These histograms show that Clip3 has severely crushed darks. In the RGB histogram of frame 180, all of the color and luma sits smacked against the left-hand side -- which means that essentially the only colors you have to work with are blacks. The YUV histogram shows color content as a thin white line in the middle of the graph: if you were looking at a dead-black frame, that's what black would look like in YUV. Both histograms show that the luma and chroma range is packed within the narrow range of RGB 0 (and below 0) to RGB 45 or so. RGB 45 would represent the darkest shadows in skin tones. Skin tones usually range from dark RGB 40 shadows to RGB 180 highlights. There is no color value brighter than than RGB 45. There are a few specular highlights at around RGB 240 or so, but above RGB 40 there is little or nothing to nothing to work with.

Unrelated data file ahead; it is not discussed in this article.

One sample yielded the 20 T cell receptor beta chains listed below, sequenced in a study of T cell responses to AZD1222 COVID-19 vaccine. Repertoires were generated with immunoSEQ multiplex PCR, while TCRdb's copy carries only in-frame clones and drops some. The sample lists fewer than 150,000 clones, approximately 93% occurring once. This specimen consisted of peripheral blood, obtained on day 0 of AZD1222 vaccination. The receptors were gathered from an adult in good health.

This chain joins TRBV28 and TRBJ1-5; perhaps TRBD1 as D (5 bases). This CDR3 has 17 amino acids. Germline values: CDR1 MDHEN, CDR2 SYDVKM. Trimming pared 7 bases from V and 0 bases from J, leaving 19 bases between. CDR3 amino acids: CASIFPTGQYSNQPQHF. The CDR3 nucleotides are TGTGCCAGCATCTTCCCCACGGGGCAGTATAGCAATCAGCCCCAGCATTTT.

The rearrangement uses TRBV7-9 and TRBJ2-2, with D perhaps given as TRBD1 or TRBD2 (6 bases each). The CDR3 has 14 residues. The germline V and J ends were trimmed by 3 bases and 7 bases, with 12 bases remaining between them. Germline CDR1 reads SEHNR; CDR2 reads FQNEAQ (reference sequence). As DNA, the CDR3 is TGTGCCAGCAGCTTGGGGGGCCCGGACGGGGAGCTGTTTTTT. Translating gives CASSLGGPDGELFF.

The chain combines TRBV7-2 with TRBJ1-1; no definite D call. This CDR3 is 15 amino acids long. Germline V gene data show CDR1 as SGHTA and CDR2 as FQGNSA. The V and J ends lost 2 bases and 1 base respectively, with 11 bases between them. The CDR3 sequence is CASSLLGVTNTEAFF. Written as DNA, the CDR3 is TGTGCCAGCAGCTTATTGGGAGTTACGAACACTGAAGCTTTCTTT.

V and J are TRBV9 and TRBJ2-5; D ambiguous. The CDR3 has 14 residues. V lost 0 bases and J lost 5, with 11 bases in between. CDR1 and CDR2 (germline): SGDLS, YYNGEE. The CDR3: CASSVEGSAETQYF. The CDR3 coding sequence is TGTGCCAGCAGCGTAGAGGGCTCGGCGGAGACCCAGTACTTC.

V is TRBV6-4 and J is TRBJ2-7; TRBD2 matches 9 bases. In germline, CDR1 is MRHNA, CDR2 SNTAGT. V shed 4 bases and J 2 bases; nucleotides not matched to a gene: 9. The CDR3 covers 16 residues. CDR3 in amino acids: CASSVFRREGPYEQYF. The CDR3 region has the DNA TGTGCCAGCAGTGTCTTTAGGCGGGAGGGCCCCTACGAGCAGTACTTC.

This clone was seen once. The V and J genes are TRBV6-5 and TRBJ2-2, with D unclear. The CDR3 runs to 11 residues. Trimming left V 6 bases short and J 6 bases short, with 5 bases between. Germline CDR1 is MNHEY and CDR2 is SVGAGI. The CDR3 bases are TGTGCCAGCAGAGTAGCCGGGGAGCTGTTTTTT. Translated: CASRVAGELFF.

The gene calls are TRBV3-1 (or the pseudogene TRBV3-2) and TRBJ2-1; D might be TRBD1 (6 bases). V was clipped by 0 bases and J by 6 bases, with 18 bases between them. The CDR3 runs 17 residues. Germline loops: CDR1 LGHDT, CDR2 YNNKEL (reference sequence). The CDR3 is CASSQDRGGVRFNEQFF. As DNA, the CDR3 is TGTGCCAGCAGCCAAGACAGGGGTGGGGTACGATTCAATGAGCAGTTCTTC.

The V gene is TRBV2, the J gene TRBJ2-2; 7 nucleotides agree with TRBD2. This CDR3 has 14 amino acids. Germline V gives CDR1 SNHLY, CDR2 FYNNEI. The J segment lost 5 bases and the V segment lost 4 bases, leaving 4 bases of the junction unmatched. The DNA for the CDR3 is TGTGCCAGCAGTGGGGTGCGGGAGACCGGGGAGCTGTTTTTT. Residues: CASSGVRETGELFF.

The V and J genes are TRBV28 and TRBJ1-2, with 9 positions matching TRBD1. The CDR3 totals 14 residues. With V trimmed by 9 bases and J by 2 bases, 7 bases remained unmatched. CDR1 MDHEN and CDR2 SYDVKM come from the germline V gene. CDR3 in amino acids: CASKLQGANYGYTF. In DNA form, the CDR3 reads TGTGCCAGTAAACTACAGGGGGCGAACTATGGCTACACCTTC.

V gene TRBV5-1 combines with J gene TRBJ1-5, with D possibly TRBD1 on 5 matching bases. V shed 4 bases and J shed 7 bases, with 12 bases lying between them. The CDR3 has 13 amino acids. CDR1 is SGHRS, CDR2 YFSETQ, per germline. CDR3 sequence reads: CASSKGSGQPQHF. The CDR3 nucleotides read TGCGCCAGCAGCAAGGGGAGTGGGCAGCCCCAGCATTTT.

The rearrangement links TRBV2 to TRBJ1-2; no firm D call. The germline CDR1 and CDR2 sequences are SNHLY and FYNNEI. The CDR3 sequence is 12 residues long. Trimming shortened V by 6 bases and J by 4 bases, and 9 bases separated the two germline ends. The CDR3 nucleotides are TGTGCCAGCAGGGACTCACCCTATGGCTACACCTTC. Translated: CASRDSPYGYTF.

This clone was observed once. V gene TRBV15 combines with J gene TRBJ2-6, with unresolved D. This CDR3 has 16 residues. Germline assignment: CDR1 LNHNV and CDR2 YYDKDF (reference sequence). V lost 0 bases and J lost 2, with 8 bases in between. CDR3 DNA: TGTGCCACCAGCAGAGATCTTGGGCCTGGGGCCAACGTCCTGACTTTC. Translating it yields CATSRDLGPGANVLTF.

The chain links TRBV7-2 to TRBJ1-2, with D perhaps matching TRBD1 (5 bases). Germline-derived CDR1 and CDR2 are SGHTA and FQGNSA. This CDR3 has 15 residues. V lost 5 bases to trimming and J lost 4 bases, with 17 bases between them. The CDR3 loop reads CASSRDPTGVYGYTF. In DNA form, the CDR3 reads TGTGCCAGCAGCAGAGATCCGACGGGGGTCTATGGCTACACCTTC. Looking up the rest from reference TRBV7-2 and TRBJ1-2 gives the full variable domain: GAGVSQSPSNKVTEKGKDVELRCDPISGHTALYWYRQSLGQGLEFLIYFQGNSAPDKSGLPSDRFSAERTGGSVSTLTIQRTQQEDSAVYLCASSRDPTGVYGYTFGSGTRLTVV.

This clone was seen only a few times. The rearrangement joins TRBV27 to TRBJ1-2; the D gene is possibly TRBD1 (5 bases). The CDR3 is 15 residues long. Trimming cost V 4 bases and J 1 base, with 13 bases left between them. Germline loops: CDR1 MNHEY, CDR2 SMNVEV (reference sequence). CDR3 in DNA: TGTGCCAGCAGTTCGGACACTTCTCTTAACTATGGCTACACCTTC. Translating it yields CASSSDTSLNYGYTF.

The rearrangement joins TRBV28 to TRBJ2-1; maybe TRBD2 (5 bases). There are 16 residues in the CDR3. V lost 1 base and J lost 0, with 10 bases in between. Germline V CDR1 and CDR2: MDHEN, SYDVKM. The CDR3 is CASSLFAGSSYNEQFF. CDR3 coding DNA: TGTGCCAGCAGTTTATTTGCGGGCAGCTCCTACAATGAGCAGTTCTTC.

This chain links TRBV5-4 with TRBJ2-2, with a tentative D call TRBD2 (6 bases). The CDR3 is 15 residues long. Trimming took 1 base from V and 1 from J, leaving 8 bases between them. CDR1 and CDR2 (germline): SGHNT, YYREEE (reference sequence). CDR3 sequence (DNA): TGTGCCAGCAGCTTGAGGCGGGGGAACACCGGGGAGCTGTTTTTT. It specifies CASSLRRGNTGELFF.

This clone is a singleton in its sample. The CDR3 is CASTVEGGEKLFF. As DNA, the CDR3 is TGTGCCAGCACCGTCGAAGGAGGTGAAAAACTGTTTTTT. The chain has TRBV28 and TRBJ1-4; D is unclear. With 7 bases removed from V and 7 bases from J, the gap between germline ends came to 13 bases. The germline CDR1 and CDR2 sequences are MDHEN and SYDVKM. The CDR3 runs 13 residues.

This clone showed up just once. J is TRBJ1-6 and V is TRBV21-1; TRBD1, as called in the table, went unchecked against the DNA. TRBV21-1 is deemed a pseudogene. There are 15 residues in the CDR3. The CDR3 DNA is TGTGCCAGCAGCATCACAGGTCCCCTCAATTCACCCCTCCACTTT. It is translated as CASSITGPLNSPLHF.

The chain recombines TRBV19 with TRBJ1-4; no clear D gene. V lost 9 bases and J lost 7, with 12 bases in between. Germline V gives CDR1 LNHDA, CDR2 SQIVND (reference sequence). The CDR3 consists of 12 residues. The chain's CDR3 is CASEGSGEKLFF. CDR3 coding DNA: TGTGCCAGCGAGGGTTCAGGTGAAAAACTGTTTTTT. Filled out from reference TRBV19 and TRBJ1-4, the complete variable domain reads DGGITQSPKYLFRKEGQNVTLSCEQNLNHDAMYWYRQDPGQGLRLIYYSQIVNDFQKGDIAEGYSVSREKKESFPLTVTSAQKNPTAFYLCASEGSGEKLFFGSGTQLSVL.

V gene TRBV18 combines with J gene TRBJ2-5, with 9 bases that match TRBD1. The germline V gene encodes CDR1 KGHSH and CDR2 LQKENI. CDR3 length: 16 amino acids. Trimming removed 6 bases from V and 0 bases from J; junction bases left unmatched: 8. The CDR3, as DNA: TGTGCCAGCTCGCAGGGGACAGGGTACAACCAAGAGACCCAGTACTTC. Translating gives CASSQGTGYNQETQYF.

(Below) You can brighten this grimy stuff -- and the noise with it. In frame 180 below, the video hasn't just been "brightened", it's been low-contrast enhanced to bring up darks more than it brings up the brightest areas. A typical "brightness" control just moves stuff around on a histogram, but contrast masks and YUV level controls can work specifically on the darks and expand them to a more useable range -- much more powerful than a brightness button. Frame 180 has been brightened to far beyond the original range. The original RGB-0 black borders are the darkest part of the image below, and they'[re at RGB 44 -- which is gray, not black. You can see that making the darks brighter does not reveal more detail. All you can do with crushed blacks is make them brighter (gray). You'll also note that expanding the darkest colors resulted in a nearly monochrome image. You can't make crushed colors into variegated colors. They will always be one color, no detail.